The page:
The jacket is well made and has plenty of high-quality features at this price point. The construction is nice, with sealed, double-stitched seams and CE-standard Knox armor at the shoulders and elbows. The back protector is also Knox. It feels inexpensive, but it is CE standard (level 2, 2003) and inspires much more confidence than the foam-rubber placeholders many apparel manufacturers include with many jackets (even pricey ones), which may be worse than nothing.

In use, the jacket impresses with some notable advantages. It’s really light, at just 3.0 pounds (with armor), light enough to make you feel like you’re just wearing a windbreaker. I also like the comfortable, yet tailored, cut, which is designed for scooters, but works well with cruisers and standards. The removable liner is warmer than you’d expect given its minimal weight and bulk, almost as warm as fleece. I also appreciate the two-way zipper and how the liner is stylin’ enough to use as a walking-around jacket for rallies or campsites.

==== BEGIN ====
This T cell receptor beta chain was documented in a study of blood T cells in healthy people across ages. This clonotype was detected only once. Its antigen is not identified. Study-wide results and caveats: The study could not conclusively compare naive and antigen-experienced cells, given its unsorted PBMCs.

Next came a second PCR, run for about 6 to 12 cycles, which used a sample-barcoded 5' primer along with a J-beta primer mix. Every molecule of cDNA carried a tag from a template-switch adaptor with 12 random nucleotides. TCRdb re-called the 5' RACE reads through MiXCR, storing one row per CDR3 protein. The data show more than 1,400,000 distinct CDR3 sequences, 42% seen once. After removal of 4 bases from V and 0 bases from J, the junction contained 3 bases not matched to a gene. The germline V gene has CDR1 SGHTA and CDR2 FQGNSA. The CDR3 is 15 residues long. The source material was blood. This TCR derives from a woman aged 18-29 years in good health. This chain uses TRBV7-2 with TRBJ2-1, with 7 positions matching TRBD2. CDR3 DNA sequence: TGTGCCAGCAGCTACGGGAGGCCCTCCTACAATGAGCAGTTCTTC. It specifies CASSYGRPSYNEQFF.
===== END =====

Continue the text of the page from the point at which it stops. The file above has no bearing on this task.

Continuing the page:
Now, leather, you may be glad to know that Ms. Cordura doesn’t cut the wind as well as you, but the jacket and liner is okay for an hour or two if the temperature is in the 50s or higher, even on a naked bike. Colder than that, and you can take advantage of the roomy cut to layer, or even zip in Corazzo’s $299 battery/corded heated vest. I appreciated the full-length windflap over the main zipper, and the high, fleece-line collar when it was cool. When it gets hot, the armpit and back vents flow some air, but I wouldn’t call this a hot-weather jacket.

The liner is warm, comfortable and stylish. People will ask you if you’re in the Italian Air Force. The long cuffs are kind of a pain to get in and out of.